Photograph by Alejandrina Hernandez

Photograph by Alejandrina Hernandez

Principal of Downtown High School, Ellen Wong.

April 2014

Downtown High School Principal Discusses Opportunities and Challenges

Liz Melchor

This is the second in a series of View interviews with principals of public schools located in the neighborhood. A different school will be featured monthly throughout the spring.

Ellen Wong is in her second year as principal at Downtown High School. She’d previously served as assistant principal for three years. 


View: What should the community know about Downtown High School?

Wong: The community should know that we are a continuation high school. This means students are assigned to us. They don’t choose us as a school. A continuation high school, as defined by California educational code, serves students that are at least 16 years old and have not been successful at their comprehensive schools. In our school district, students are referred by their school to the Pupil Services Department. We are one of two continuation high schools in the district. The other one is Ida B. Wells, which is located in the Fillmore. They have a choice of which one they would like to attend. At a comprehensive school they are on a semester system, while at the continuation schools we are on a quarter system. With the quarter system students earn final grades every nine weeks. So in the eye of the student, it is faster because they are earning it sooner. They do not have to wait four months to earn credits. 


View: Is it still broken down into traditional grades, such as ninth, tenth, and the like?

Wong: Yes. So typically a 16-year-old student is a third-year student, but when they come to us we break them down by grades according to their credits. So if you are 16-years-old and you come to me with five credits, then you are in the ninth grade. 


View: What else should people know about the school?

Wong: Well, we are a wholly project-based school. This means we have six projects taught by two teachers. They develop interdisciplinary, thematic project-based curriculum. Our curriculum is on a semester basis even though the grades are on a quarter basis. So students get to choose a project based on their interest. For instance, one of our projects has a music theme and students get to learn to play instruments. Another project has a drama theme. We have a partnership with the American Conservatory Theater and the students are receiving acting lessons from one of their core actors. Other projects integrate community service. One of the projects, where the major theme is environmental science, they do habitat restoration at McLaren Park and Heron’s Head Park. Another project has a food theme and they go and volunteer at the Food Bank packing food. They have also volunteered at Glide Memorial serving meals. I have another project that is an experiential project where the students run the ropes course at Fort Miley once a week.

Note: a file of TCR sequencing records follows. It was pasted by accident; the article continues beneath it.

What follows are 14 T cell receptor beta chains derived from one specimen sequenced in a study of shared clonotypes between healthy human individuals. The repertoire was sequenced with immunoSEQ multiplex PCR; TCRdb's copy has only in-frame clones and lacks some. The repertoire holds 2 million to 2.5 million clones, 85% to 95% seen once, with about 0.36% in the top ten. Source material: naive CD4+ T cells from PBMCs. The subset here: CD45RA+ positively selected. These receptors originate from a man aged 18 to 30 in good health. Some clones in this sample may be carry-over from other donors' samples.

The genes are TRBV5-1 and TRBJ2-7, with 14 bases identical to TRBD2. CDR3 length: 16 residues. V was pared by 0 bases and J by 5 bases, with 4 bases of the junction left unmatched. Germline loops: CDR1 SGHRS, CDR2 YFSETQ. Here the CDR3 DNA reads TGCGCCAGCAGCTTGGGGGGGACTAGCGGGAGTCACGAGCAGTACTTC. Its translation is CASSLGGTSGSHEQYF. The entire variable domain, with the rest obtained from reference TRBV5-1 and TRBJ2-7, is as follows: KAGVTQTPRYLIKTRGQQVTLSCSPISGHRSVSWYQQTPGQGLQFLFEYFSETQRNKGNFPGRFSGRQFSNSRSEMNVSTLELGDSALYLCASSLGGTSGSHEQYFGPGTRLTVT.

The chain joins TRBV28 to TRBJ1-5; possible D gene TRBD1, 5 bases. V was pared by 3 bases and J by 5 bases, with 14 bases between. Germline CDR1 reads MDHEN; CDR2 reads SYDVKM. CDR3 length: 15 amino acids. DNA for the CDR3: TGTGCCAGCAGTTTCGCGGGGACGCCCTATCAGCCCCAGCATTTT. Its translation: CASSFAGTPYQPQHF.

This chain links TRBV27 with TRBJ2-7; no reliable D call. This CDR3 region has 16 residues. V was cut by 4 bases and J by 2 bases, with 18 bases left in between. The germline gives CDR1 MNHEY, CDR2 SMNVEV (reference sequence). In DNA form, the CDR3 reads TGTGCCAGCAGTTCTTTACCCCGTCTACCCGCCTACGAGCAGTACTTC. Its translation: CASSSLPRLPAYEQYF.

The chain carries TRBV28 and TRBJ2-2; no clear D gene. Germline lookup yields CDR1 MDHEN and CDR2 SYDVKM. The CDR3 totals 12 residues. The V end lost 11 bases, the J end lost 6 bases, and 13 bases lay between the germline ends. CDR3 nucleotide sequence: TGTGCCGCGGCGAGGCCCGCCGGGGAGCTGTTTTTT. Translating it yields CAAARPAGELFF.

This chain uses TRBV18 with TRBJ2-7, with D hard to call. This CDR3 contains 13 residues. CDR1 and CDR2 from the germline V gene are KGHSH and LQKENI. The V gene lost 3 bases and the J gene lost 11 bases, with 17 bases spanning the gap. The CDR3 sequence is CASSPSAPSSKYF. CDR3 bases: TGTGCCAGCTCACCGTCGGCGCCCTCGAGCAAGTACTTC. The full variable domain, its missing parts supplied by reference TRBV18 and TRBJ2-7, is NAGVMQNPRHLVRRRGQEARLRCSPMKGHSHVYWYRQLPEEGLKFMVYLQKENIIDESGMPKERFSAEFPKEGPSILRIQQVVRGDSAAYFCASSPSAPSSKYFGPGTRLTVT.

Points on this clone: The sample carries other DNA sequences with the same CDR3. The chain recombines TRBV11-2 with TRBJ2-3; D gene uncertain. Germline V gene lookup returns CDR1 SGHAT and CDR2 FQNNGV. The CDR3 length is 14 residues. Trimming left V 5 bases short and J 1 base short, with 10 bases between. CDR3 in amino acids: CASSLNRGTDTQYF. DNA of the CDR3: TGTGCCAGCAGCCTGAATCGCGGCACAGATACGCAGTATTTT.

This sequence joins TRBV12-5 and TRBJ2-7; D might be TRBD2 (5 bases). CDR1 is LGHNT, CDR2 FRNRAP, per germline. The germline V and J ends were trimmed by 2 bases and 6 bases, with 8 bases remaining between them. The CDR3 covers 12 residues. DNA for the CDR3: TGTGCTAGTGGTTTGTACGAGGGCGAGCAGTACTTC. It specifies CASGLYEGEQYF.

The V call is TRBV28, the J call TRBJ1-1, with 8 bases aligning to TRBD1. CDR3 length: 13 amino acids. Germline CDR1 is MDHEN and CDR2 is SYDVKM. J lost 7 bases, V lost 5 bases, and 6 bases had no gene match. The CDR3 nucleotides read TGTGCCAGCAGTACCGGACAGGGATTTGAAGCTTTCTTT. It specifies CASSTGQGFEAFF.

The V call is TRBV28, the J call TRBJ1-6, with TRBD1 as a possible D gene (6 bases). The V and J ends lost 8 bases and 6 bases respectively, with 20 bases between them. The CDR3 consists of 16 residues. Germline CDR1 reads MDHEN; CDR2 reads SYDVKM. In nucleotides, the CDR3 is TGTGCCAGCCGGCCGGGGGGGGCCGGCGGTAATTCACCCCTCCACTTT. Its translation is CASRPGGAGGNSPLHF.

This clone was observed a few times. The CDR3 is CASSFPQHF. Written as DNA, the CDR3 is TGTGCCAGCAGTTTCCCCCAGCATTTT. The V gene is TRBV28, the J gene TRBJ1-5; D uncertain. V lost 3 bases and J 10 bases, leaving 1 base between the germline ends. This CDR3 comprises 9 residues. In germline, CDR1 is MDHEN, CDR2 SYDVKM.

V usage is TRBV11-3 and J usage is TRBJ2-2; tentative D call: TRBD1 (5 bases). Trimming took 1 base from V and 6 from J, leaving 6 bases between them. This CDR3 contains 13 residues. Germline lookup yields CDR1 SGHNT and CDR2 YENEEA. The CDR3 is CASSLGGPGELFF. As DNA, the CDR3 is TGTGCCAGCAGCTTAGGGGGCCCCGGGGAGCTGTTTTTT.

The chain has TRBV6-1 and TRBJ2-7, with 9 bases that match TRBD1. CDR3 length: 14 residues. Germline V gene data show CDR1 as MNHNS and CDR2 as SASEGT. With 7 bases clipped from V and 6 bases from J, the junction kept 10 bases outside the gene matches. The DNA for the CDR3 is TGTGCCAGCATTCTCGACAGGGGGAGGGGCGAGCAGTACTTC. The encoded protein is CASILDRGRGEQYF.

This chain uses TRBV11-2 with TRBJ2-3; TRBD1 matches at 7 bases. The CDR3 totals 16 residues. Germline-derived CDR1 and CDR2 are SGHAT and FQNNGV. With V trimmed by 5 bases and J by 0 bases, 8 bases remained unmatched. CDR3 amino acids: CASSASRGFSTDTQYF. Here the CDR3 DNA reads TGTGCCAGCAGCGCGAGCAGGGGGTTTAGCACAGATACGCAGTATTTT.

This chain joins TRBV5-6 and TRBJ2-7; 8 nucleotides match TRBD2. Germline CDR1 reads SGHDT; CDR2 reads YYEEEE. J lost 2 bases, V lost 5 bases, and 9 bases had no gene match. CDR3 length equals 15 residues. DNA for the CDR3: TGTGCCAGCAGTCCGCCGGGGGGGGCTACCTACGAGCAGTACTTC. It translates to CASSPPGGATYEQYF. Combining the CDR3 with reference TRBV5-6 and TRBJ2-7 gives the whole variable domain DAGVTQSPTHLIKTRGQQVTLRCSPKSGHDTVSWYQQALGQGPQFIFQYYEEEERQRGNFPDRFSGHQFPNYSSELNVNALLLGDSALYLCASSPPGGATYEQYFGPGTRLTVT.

View: Is there a workforce development component?

Wong: We have a workforce development partnership with Jewish Vocational Services where the students are in a one-year program and they stay after school and do workshops on job skills. Then they do an internship in the spring. For the last three years, this has been with Rec and Park. Some of the students who do well, then get summer jobs with Rec and Park, or some move into part-time jobs after they graduate. JVS also has other opportunities for successful graduates from Downtown where they can be working in other industries.


View: What about graduation rates?